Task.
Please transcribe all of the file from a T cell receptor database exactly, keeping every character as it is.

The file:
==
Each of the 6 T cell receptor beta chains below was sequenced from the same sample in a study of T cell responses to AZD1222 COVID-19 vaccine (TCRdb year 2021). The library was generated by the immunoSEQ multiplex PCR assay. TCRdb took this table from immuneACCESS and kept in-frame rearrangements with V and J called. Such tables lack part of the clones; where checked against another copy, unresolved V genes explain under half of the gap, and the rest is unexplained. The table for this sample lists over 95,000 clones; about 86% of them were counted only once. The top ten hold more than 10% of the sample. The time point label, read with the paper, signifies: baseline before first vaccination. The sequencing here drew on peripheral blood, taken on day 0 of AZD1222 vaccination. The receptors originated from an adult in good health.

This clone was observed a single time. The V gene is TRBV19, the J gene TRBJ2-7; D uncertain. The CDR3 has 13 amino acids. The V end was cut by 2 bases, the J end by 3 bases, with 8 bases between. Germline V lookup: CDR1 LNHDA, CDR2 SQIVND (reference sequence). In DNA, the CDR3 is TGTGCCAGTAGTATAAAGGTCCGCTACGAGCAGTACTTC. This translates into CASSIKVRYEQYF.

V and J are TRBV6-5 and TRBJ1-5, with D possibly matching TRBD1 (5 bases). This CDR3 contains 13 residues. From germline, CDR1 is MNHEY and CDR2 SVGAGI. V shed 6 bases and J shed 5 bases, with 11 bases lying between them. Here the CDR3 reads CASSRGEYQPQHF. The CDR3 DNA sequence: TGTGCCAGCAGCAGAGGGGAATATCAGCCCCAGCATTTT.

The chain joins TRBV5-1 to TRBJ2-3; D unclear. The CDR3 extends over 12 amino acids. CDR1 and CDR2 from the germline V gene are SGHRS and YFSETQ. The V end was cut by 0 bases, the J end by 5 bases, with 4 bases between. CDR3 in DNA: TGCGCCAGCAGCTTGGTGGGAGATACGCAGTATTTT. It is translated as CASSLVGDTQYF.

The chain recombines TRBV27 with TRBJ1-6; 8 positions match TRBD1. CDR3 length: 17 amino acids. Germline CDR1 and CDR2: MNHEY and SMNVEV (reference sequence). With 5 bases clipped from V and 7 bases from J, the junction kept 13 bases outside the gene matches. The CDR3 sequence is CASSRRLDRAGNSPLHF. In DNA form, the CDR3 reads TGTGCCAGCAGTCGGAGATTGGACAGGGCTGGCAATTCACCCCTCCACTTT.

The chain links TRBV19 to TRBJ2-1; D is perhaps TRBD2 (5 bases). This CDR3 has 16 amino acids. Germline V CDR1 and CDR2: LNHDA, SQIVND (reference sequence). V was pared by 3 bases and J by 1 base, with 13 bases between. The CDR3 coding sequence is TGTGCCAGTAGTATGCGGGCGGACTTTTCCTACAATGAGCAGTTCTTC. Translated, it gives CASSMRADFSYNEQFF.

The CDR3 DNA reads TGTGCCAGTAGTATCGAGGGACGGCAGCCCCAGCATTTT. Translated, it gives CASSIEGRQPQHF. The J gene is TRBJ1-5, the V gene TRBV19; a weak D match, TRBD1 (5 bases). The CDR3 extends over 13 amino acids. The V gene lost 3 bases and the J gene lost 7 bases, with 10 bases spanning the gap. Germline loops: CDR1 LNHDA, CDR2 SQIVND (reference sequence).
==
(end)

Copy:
Each of the 6 T cell receptor beta chains below was sequenced from the same sample in a study of T cell responses to AZD1222 COVID-19 vaccine (TCRdb year 2021). The library was generated by the immunoSEQ multiplex PCR assay. TCRdb took this table from immuneACCESS and kept in-frame rearrangements with V and J called. Such tables lack part of the clones; where checked against another copy, unresolved V genes explain under half of the gap, and the rest is unexplained. The table for this sample lists over 95,000 clones; about 86% of them were counted only once. The top ten hold more than 10% of the sample. The time point label, read with the paper, signifies: baseline before first vaccination. The sequencing here drew on peripheral blood, taken on day 0 of AZD1222 vaccination. The receptors originated from an adult in good health.

This clone was observed a single time. The V gene is TRBV19, the J gene TRBJ2-7; D uncertain. The CDR3 has 13 amino acids. The V end was cut by 2 bases, the J end by 3 bases, with 8 bases between. Germline V lookup: CDR1 LNHDA, CDR2 SQIVND (reference sequence). In DNA, the CDR3 is TGTGCCAGTAGTATAAAGGTCCGCTACGAGCAGTACTTC. This translates into CASSIKVRYEQYF.

V and J are TRBV6-5 and TRBJ1-5, with D possibly matching TRBD1 (5 bases). This CDR3 contains 13 residues. From germline, CDR1 is MNHEY and CDR2 SVGAGI. V shed 6 bases and J shed 5 bases, with 11 bases lying between them. Here the CDR3 reads CASSRGEYQPQHF. The CDR3 DNA sequence: TGTGCCAGCAGCAGAGGGGAATATCAGCCCCAGCATTTT.

The chain joins TRBV5-1 to TRBJ2-3; D unclear. The CDR3 extends over 12 amino acids. CDR1 and CDR2 from the germline V gene are SGHRS and YFSETQ. The V end was cut by 0 bases, the J end by 5 bases, with 4 bases between. CDR3 in DNA: TGCGCCAGCAGCTTGGTGGGAGATACGCAGTATTTT. It is translated as CASSLVGDTQYF.

The chain recombines TRBV27 with TRBJ1-6; 8 positions match TRBD1. CDR3 length: 17 amino acids. Germline CDR1 and CDR2: MNHEY and SMNVEV (reference sequence). With 5 bases clipped from V and 7 bases from J, the junction kept 13 bases outside the gene matches. The CDR3 sequence is CASSRRLDRAGNSPLHF. In DNA form, the CDR3 reads TGTGCCAGCAGTCGGAGATTGGACAGGGCTGGCAATTCACCCCTCCACTTT.

The chain links TRBV19 to TRBJ2-1; D is perhaps TRBD2 (5 bases). This CDR3 has 16 amino acids. Germline V CDR1 and CDR2: LNHDA, SQIVND (reference sequence). V was pared by 3 bases and J by 1 base, with 13 bases between. The CDR3 coding sequence is TGTGCCAGTAGTATGCGGGCGGACTTTTCCTACAATGAGCAGTTCTTC. Translated, it gives CASSMRADFSYNEQFF.

The CDR3 DNA reads TGTGCCAGTAGTATCGAGGGACGGCAGCCCCAGCATTTT. Translated, it gives CASSIEGRQPQHF. The J gene is TRBJ1-5, the V gene TRBV19; a weak D match, TRBD1 (5 bases). The CDR3 extends over 13 amino acids. The V gene lost 3 bases and the J gene lost 7 bases, with 10 bases spanning the gap. Germline loops: CDR1 LNHDA, CDR2 SQIVND (reference sequence).